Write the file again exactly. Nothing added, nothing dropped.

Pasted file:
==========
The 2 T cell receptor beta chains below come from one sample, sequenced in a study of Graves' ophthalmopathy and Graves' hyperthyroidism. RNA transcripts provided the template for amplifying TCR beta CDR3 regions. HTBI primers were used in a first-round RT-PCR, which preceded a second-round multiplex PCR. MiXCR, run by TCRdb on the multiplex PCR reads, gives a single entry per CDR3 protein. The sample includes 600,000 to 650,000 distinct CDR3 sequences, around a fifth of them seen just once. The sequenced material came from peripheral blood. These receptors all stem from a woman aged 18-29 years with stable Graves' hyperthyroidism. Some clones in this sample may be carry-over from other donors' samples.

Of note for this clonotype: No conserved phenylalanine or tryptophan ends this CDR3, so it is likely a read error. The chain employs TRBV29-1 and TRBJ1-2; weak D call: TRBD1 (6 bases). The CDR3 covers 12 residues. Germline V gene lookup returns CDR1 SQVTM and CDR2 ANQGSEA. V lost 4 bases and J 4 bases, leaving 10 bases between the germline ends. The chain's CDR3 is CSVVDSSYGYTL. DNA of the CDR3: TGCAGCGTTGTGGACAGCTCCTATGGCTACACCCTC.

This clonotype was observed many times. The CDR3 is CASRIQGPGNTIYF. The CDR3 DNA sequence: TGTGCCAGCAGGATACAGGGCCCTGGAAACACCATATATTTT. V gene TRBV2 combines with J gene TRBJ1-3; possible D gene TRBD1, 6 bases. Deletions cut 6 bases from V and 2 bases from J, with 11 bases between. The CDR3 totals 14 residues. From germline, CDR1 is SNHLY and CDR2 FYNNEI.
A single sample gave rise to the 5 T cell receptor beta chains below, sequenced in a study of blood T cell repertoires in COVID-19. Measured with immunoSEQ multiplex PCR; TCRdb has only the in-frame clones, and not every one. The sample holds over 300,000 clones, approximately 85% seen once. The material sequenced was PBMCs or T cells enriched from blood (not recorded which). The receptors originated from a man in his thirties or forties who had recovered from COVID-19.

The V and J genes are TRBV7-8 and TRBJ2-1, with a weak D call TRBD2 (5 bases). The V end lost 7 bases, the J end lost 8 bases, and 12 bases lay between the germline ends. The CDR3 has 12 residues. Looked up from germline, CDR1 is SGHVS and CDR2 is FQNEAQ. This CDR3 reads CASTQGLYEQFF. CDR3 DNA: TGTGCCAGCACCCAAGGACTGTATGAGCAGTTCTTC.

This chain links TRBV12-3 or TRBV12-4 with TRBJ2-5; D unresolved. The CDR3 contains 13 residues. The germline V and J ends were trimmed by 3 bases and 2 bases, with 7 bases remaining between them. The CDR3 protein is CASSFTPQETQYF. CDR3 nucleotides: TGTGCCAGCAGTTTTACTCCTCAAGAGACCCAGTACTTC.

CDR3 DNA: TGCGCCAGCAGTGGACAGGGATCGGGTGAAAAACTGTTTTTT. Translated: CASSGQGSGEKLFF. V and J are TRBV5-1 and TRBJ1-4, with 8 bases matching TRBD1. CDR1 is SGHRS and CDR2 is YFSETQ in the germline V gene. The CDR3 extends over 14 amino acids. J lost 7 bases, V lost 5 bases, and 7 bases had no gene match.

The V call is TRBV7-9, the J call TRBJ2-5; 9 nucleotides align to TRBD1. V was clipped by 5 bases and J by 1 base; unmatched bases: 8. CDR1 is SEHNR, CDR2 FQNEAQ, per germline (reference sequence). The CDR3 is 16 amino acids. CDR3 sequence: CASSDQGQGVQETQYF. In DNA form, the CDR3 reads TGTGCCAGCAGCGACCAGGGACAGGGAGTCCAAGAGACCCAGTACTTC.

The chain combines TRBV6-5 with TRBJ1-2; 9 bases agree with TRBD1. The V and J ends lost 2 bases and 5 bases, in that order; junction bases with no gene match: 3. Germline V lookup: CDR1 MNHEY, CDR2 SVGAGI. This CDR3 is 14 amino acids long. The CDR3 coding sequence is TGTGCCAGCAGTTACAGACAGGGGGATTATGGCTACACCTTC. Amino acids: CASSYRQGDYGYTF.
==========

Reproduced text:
The 2 T cell receptor beta chains below come from one sample, sequenced in a study of Graves' ophthalmopathy and Graves' hyperthyroidism. RNA transcripts provided the template for amplifying TCR beta CDR3 regions. HTBI primers were used in a first-round RT-PCR, which preceded a second-round multiplex PCR. MiXCR, run by TCRdb on the multiplex PCR reads, gives a single entry per CDR3 protein. The sample includes 600,000 to 650,000 distinct CDR3 sequences, around a fifth of them seen just once. The sequenced material came from peripheral blood. These receptors all stem from a woman aged 18-29 years with stable Graves' hyperthyroidism. Some clones in this sample may be carry-over from other donors' samples.

Of note for this clonotype: No conserved phenylalanine or tryptophan ends this CDR3, so it is likely a read error. The chain employs TRBV29-1 and TRBJ1-2; weak D call: TRBD1 (6 bases). The CDR3 covers 12 residues. Germline V gene lookup returns CDR1 SQVTM and CDR2 ANQGSEA. V lost 4 bases and J 4 bases, leaving 10 bases between the germline ends. The chain's CDR3 is CSVVDSSYGYTL. DNA of the CDR3: TGCAGCGTTGTGGACAGCTCCTATGGCTACACCCTC.

This clonotype was observed many times. The CDR3 is CASRIQGPGNTIYF. The CDR3 DNA sequence: TGTGCCAGCAGGATACAGGGCCCTGGAAACACCATATATTTT. V gene TRBV2 combines with J gene TRBJ1-3; possible D gene TRBD1, 6 bases. Deletions cut 6 bases from V and 2 bases from J, with 11 bases between. The CDR3 totals 14 residues. From germline, CDR1 is SNHLY and CDR2 FYNNEI.
A single sample gave rise to the 5 T cell receptor beta chains below, sequenced in a study of blood T cell repertoires in COVID-19. Measured with immunoSEQ multiplex PCR; TCRdb has only the in-frame clones, and not every one. The sample holds over 300,000 clones, approximately 85% seen once. The material sequenced was PBMCs or T cells enriched from blood (not recorded which). The receptors originated from a man in his thirties or forties who had recovered from COVID-19.

The V and J genes are TRBV7-8 and TRBJ2-1, with a weak D call TRBD2 (5 bases). The V end lost 7 bases, the J end lost 8 bases, and 12 bases lay between the germline ends. The CDR3 has 12 residues. Looked up from germline, CDR1 is SGHVS and CDR2 is FQNEAQ. This CDR3 reads CASTQGLYEQFF. CDR3 DNA: TGTGCCAGCACCCAAGGACTGTATGAGCAGTTCTTC.

This chain links TRBV12-3 or TRBV12-4 with TRBJ2-5; D unresolved. The CDR3 contains 13 residues. The germline V and J ends were trimmed by 3 bases and 2 bases, with 7 bases remaining between them. The CDR3 protein is CASSFTPQETQYF. CDR3 nucleotides: TGTGCCAGCAGTTTTACTCCTCAAGAGACCCAGTACTTC.

CDR3 DNA: TGCGCCAGCAGTGGACAGGGATCGGGTGAAAAACTGTTTTTT. Translated: CASSGQGSGEKLFF. V and J are TRBV5-1 and TRBJ1-4, with 8 bases matching TRBD1. CDR1 is SGHRS and CDR2 is YFSETQ in the germline V gene. The CDR3 extends over 14 amino acids. J lost 7 bases, V lost 5 bases, and 7 bases had no gene match.

The V call is TRBV7-9, the J call TRBJ2-5; 9 nucleotides align to TRBD1. V was clipped by 5 bases and J by 1 base; unmatched bases: 8. CDR1 is SEHNR, CDR2 FQNEAQ, per germline (reference sequence). The CDR3 is 16 amino acids. CDR3 sequence: CASSDQGQGVQETQYF. In DNA form, the CDR3 reads TGTGCCAGCAGCGACCAGGGACAGGGAGTCCAAGAGACCCAGTACTTC.

The chain combines TRBV6-5 with TRBJ1-2; 9 bases agree with TRBD1. The V and J ends lost 2 bases and 5 bases, in that order; junction bases with no gene match: 3. Germline V lookup: CDR1 MNHEY, CDR2 SVGAGI. This CDR3 is 14 amino acids long. The CDR3 coding sequence is TGTGCCAGCAGTTACAGACAGGGGGATTATGGCTACACCTTC. Amino acids: CASSYRQGDYGYTF.